A Pit Stop and a Pause to Reflect on a Summer That Wasn’t

After a summer marked by hot spots, lockdowns and travel restrictions, Labor Day was a last chance to get back on the open road.

By Kirsten Luce and Lucy Tompkins

Photographs by Kirsten Luce

Labor Day weekend is typically a chance to take a last deep breath of summer — to fit in one final county fair, extended-family gathering, or long beach weekend — before settling into a new school year or returning to a busy fall.

But like everything else since the coronavirus arrived, the joys and rhythms of the long weekend felt different this year.

Still, after a summer marked by canceled plans, in which many people were largely confined to the boundaries of their neighborhoods or cities, Americans hit the road. In minivans and on motorcycles, with cats or kids, they pulled into highway rest stops like the Richard Stockton Rest Area along Interstate 95 in New Jersey to snack, fill up on gas and reflect on a summer that mostly wasn’t, and a fall they hoped would bring better.

For some families, this weekend was the first time all summer they felt safe enough to travel out of town; the first time they would see certain friends or family members since the country shut down and Americans were forced indoors.

Jonathan Martinez, a construction contractor from New Jersey, used the weekend to escape town and try to regain a sense of normalcy. Mr. Martinez, who was traveling to Northern Virginia with his wife and two sons to visit friends, said it was their first trip in months.

“It’s pretty exciting,” he said. He had dirt bikes strapped to his truck for riding on the trails behind his friend’s house. “Finally, we can take a little ride and enjoy their family.”

After months of isolation, some risks are worth taking, said James Haven, a health care policy researcher who paused at the rest stop with his wife and son on their way to Pennsylvania for a weekend getaway.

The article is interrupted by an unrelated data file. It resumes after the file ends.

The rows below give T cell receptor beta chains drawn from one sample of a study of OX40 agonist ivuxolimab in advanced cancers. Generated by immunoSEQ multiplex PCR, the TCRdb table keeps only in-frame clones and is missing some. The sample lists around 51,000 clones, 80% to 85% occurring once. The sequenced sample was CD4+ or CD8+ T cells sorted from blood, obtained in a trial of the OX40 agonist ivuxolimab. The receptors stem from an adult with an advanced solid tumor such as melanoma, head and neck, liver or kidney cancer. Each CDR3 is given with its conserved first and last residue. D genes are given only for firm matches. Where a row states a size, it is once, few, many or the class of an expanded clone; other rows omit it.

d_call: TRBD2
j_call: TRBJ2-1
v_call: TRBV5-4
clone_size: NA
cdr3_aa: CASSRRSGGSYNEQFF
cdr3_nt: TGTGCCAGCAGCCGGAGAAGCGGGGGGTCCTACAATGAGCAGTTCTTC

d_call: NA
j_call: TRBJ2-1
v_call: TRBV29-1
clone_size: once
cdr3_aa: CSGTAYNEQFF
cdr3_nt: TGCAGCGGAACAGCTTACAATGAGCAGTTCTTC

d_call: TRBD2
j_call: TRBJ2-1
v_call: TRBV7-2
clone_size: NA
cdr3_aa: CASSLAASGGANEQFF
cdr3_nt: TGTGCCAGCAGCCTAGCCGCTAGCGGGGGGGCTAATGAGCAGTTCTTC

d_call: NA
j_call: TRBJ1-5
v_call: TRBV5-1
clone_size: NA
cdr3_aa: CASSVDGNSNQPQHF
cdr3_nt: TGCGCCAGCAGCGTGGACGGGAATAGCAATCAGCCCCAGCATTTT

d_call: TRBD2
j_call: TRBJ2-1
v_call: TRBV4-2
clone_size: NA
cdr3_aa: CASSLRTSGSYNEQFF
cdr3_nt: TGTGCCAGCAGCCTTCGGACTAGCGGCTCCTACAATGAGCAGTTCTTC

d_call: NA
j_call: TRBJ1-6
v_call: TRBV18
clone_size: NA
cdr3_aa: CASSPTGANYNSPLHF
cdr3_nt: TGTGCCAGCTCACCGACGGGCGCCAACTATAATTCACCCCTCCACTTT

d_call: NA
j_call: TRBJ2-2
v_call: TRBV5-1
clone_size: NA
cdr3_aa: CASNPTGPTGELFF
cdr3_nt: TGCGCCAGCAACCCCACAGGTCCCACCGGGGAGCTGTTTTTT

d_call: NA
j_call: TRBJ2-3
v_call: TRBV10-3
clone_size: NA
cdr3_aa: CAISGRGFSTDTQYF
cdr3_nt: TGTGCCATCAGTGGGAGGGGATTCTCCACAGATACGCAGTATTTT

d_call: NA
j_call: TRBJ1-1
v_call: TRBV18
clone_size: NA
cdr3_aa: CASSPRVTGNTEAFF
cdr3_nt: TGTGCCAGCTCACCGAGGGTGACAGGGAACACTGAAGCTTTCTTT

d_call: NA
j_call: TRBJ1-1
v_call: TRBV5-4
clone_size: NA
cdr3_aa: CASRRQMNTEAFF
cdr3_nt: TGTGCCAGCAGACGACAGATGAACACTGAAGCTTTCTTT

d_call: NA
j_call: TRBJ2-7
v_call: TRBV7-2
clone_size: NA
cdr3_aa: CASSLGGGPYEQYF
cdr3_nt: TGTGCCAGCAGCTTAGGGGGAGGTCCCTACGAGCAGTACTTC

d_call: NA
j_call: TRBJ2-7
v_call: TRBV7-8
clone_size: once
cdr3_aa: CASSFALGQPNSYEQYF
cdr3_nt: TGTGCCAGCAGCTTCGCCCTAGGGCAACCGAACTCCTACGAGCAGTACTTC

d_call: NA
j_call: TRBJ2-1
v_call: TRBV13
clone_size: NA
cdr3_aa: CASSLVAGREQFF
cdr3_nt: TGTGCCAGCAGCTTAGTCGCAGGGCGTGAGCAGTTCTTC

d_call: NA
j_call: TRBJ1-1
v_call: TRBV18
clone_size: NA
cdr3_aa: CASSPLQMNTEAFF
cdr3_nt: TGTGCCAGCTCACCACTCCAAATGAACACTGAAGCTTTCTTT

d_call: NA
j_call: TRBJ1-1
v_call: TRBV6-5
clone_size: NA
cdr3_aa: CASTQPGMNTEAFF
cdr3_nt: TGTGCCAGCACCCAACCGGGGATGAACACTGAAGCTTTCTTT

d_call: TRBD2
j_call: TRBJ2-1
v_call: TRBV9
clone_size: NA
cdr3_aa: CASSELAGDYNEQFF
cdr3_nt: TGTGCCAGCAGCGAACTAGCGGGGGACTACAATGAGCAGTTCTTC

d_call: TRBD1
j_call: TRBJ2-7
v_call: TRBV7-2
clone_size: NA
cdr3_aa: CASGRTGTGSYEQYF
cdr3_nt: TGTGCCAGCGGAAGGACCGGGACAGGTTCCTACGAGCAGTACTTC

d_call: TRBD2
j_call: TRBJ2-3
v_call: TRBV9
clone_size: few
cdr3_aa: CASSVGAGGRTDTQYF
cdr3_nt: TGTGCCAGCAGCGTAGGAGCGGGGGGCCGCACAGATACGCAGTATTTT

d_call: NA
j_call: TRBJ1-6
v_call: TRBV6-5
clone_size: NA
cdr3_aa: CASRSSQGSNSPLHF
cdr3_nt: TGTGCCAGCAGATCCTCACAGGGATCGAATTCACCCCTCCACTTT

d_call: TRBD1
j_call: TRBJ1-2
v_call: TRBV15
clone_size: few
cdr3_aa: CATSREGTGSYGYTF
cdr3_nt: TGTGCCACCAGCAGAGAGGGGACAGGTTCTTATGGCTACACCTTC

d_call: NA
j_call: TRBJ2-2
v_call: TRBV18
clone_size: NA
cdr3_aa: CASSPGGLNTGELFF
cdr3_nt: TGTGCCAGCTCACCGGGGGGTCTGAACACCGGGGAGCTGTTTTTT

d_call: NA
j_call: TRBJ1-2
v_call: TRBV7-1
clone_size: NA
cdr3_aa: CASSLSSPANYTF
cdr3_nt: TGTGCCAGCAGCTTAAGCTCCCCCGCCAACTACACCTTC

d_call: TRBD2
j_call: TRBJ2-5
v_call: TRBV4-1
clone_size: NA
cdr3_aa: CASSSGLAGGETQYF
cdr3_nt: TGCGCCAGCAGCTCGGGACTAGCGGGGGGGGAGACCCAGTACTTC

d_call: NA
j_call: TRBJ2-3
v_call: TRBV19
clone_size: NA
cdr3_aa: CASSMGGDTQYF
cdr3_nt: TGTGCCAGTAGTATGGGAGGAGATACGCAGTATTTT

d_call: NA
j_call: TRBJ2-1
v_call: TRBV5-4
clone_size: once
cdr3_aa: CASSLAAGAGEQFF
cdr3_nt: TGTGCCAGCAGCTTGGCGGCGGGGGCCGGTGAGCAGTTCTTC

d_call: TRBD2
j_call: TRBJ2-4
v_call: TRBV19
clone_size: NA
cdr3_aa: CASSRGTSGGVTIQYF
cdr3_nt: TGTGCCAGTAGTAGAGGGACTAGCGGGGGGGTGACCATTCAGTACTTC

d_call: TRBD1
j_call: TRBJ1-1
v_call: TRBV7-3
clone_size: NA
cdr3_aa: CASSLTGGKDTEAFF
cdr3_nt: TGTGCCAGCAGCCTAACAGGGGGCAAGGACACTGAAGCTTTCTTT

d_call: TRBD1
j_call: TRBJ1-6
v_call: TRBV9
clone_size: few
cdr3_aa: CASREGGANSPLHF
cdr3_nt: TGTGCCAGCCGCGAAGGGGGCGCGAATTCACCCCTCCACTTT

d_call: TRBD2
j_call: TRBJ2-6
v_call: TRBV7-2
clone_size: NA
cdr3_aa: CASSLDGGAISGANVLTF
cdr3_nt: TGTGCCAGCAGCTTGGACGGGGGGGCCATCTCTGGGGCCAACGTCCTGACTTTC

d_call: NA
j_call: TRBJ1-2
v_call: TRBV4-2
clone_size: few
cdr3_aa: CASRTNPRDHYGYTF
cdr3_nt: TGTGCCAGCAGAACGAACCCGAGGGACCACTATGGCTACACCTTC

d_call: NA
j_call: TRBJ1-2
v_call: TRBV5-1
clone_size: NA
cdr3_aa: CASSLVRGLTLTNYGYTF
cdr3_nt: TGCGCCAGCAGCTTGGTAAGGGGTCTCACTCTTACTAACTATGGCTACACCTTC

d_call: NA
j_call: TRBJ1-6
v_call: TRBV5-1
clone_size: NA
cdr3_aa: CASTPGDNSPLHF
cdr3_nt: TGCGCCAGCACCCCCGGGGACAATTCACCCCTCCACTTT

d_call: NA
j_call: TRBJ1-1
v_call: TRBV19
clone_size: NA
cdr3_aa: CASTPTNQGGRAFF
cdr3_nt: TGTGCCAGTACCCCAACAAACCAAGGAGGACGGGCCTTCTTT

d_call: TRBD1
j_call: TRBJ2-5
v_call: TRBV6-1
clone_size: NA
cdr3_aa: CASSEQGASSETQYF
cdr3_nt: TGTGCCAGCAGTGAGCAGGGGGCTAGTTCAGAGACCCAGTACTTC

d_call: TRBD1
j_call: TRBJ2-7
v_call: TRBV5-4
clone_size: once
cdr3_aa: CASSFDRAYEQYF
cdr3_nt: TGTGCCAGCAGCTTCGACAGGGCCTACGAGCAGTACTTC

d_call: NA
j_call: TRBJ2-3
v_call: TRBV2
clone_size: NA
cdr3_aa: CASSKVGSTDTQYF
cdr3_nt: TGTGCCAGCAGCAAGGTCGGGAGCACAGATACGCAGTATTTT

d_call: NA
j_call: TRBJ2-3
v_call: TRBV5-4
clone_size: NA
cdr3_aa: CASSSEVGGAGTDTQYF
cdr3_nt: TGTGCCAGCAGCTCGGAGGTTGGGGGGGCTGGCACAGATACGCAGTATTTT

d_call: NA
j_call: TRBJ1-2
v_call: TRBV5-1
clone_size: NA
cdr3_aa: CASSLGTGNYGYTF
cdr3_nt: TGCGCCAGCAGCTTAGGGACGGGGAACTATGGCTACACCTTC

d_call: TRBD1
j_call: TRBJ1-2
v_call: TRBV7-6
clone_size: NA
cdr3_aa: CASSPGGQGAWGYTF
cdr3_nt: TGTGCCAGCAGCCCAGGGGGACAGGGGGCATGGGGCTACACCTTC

“I guess we just got fed up,” he said. “There’s a limit to how much we could stay indoors and not see friends. We have to create a decent quality of life for our 5-year-old. He has to see other kids, it’s really important at this age.”

A new season will bring new challenges, as schools grapple with reopening and it gets too cold for outdoor activities. Mr. Haven remains tentatively hopeful.

“Cases are in decline nationwide,” he said, “so I’m kind of just banking on that.”

‘We go nowhere.’

Renu Kuinkel, 32, originally from Nepal, with her daughter Rewisha, 1. Ms. Kuinkel and her family were headed from Queens, where they live, to Maryland to visit friends from Nepal who just arrived for their medical residency.

It’s been really bad. We go nowhere. This is the first time we have been out of New York City.

We both were positive with the coronavirus in mid-April. When [her husband] started to stay home from work he was sick for almost two months and isolated in the home. Now we are feeling fine with the kids. It’s been hard but a little bit fun, too.

‘We’ve been home for six months so we feel safe.’

Carolyn Hernandez, 27, of New York City, with Hawkeye, her one-eyed cat. A makeup artist, Ms. Hernandez has been out of work for the duration of the pandemic. This is the first trip they’ve taken out of the city to see family friends.

It’s his first road trip, we’re trying to see how it works. He needed to get out of the house too.

It’s hard to get close to people. I do fashion and events — there’s no events right now. I have not worked. We’ve been home for six months so we feel safe.

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